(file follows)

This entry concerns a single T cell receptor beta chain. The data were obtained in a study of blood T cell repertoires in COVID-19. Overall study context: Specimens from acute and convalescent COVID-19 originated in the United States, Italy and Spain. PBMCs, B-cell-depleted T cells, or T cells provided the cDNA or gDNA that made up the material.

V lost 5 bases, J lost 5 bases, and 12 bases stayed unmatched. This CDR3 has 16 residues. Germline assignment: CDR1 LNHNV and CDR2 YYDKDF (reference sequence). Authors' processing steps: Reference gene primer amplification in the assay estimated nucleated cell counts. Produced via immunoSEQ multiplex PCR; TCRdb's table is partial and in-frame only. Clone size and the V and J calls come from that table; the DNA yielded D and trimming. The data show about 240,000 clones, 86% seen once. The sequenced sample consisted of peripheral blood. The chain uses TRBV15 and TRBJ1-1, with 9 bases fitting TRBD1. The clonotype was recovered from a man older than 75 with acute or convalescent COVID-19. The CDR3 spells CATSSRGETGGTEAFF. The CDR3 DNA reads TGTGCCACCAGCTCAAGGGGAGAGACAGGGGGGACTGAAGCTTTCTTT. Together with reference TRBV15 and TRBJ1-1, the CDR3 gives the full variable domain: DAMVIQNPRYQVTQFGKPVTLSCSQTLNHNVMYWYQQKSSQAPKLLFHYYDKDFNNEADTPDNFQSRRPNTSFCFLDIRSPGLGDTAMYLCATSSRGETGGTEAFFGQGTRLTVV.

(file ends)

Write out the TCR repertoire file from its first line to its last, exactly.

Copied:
This entry concerns a single T cell receptor beta chain. The data were obtained in a study of blood T cell repertoires in COVID-19. Overall study context: Specimens from acute and convalescent COVID-19 originated in the United States, Italy and Spain. PBMCs, B-cell-depleted T cells, or T cells provided the cDNA or gDNA that made up the material.

V lost 5 bases, J lost 5 bases, and 12 bases stayed unmatched. This CDR3 has 16 residues. Germline assignment: CDR1 LNHNV and CDR2 YYDKDF (reference sequence). Authors' processing steps: Reference gene primer amplification in the assay estimated nucleated cell counts. Produced via immunoSEQ multiplex PCR; TCRdb's table is partial and in-frame only. Clone size and the V and J calls come from that table; the DNA yielded D and trimming. The data show about 240,000 clones, 86% seen once. The sequenced sample consisted of peripheral blood. The chain uses TRBV15 and TRBJ1-1, with 9 bases fitting TRBD1. The clonotype was recovered from a man older than 75 with acute or convalescent COVID-19. The CDR3 spells CATSSRGETGGTEAFF. The CDR3 DNA reads TGTGCCACCAGCTCAAGGGGAGAGACAGGGGGGACTGAAGCTTTCTTT. Together with reference TRBV15 and TRBJ1-1, the CDR3 gives the full variable domain: DAMVIQNPRYQVTQFGKPVTLSCSQTLNHNVMYWYQQKSSQAPKLLFHYYDKDFNNEADTPDNFQSRRPNTSFCFLDIRSPGLGDTAMYLCATSSRGETGGTEAFFGQGTRLTVV.